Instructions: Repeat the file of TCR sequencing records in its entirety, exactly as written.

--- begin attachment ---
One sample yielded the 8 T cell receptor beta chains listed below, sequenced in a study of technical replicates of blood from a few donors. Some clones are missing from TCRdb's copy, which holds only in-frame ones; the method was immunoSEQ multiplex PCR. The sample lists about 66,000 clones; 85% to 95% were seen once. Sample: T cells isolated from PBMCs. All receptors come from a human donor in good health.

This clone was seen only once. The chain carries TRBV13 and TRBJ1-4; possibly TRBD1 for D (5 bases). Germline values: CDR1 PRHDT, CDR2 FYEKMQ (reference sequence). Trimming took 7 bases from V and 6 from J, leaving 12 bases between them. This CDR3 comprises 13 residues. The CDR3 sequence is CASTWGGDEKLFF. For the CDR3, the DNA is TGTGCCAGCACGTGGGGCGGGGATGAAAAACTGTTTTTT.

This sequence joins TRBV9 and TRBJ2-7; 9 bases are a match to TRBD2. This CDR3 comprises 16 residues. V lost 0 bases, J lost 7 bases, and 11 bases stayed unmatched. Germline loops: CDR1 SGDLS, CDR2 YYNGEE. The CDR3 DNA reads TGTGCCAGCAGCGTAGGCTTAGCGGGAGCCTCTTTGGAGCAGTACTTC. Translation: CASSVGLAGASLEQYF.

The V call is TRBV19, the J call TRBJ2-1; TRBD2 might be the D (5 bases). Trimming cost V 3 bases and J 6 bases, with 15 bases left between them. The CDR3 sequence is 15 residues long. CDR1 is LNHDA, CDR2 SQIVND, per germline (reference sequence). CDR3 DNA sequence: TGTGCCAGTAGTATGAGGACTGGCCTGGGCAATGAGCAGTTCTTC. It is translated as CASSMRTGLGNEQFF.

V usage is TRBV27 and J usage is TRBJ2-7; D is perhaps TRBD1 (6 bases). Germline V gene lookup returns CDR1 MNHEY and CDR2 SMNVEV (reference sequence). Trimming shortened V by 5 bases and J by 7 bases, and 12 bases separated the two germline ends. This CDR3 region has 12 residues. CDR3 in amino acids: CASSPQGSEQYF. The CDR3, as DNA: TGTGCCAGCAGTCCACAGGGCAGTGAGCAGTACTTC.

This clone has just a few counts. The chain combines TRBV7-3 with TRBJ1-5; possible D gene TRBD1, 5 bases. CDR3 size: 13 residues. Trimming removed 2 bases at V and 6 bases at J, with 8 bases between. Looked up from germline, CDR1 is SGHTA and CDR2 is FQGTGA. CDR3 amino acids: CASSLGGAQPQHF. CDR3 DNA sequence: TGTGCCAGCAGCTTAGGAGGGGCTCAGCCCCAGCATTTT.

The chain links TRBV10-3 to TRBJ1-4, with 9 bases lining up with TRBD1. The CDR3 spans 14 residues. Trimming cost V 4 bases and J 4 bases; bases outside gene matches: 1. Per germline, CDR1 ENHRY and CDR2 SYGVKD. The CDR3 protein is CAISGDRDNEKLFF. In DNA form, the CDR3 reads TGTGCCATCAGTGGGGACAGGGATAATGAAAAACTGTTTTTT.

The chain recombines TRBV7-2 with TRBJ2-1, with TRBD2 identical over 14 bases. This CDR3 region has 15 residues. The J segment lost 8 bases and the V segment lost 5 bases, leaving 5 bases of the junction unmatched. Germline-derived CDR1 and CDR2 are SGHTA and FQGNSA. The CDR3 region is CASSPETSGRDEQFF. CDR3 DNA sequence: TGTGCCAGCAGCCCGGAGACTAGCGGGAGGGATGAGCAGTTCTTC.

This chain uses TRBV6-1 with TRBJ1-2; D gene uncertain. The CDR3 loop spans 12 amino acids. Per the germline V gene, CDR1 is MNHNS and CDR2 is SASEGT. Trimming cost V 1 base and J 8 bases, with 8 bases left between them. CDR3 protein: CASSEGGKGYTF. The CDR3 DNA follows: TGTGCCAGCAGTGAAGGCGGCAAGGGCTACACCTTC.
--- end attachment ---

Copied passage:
One sample yielded the 8 T cell receptor beta chains listed below, sequenced in a study of technical replicates of blood from a few donors. Some clones are missing from TCRdb's copy, which holds only in-frame ones; the method was immunoSEQ multiplex PCR. The sample lists about 66,000 clones; 85% to 95% were seen once. Sample: T cells isolated from PBMCs. All receptors come from a human donor in good health.

This clone was seen only once. The chain carries TRBV13 and TRBJ1-4; possibly TRBD1 for D (5 bases). Germline values: CDR1 PRHDT, CDR2 FYEKMQ (reference sequence). Trimming took 7 bases from V and 6 from J, leaving 12 bases between them. This CDR3 comprises 13 residues. The CDR3 sequence is CASTWGGDEKLFF. For the CDR3, the DNA is TGTGCCAGCACGTGGGGCGGGGATGAAAAACTGTTTTTT.

This sequence joins TRBV9 and TRBJ2-7; 9 bases are a match to TRBD2. This CDR3 comprises 16 residues. V lost 0 bases, J lost 7 bases, and 11 bases stayed unmatched. Germline loops: CDR1 SGDLS, CDR2 YYNGEE. The CDR3 DNA reads TGTGCCAGCAGCGTAGGCTTAGCGGGAGCCTCTTTGGAGCAGTACTTC. Translation: CASSVGLAGASLEQYF.

The V call is TRBV19, the J call TRBJ2-1; TRBD2 might be the D (5 bases). Trimming cost V 3 bases and J 6 bases, with 15 bases left between them. The CDR3 sequence is 15 residues long. CDR1 is LNHDA, CDR2 SQIVND, per germline (reference sequence). CDR3 DNA sequence: TGTGCCAGTAGTATGAGGACTGGCCTGGGCAATGAGCAGTTCTTC. It is translated as CASSMRTGLGNEQFF.

V usage is TRBV27 and J usage is TRBJ2-7; D is perhaps TRBD1 (6 bases). Germline V gene lookup returns CDR1 MNHEY and CDR2 SMNVEV (reference sequence). Trimming shortened V by 5 bases and J by 7 bases, and 12 bases separated the two germline ends. This CDR3 region has 12 residues. CDR3 in amino acids: CASSPQGSEQYF. The CDR3, as DNA: TGTGCCAGCAGTCCACAGGGCAGTGAGCAGTACTTC.

This clone has just a few counts. The chain combines TRBV7-3 with TRBJ1-5; possible D gene TRBD1, 5 bases. CDR3 size: 13 residues. Trimming removed 2 bases at V and 6 bases at J, with 8 bases between. Looked up from germline, CDR1 is SGHTA and CDR2 is FQGTGA. CDR3 amino acids: CASSLGGAQPQHF. CDR3 DNA sequence: TGTGCCAGCAGCTTAGGAGGGGCTCAGCCCCAGCATTTT.

The chain links TRBV10-3 to TRBJ1-4, with 9 bases lining up with TRBD1. The CDR3 spans 14 residues. Trimming cost V 4 bases and J 4 bases; bases outside gene matches: 1. Per germline, CDR1 ENHRY and CDR2 SYGVKD. The CDR3 protein is CAISGDRDNEKLFF. In DNA form, the CDR3 reads TGTGCCATCAGTGGGGACAGGGATAATGAAAAACTGTTTTTT.

The chain recombines TRBV7-2 with TRBJ2-1, with TRBD2 identical over 14 bases. This CDR3 region has 15 residues. The J segment lost 8 bases and the V segment lost 5 bases, leaving 5 bases of the junction unmatched. Germline-derived CDR1 and CDR2 are SGHTA and FQGNSA. The CDR3 region is CASSPETSGRDEQFF. CDR3 DNA sequence: TGTGCCAGCAGCCCGGAGACTAGCGGGAGGGATGAGCAGTTCTTC.

This chain uses TRBV6-1 with TRBJ1-2; D gene uncertain. The CDR3 loop spans 12 amino acids. Per the germline V gene, CDR1 is MNHNS and CDR2 is SASEGT. Trimming cost V 1 base and J 8 bases, with 8 bases left between them. CDR3 protein: CASSEGGKGYTF. The CDR3 DNA follows: TGTGCCAGCAGTGAAGGCGGCAAGGGCTACACCTTC.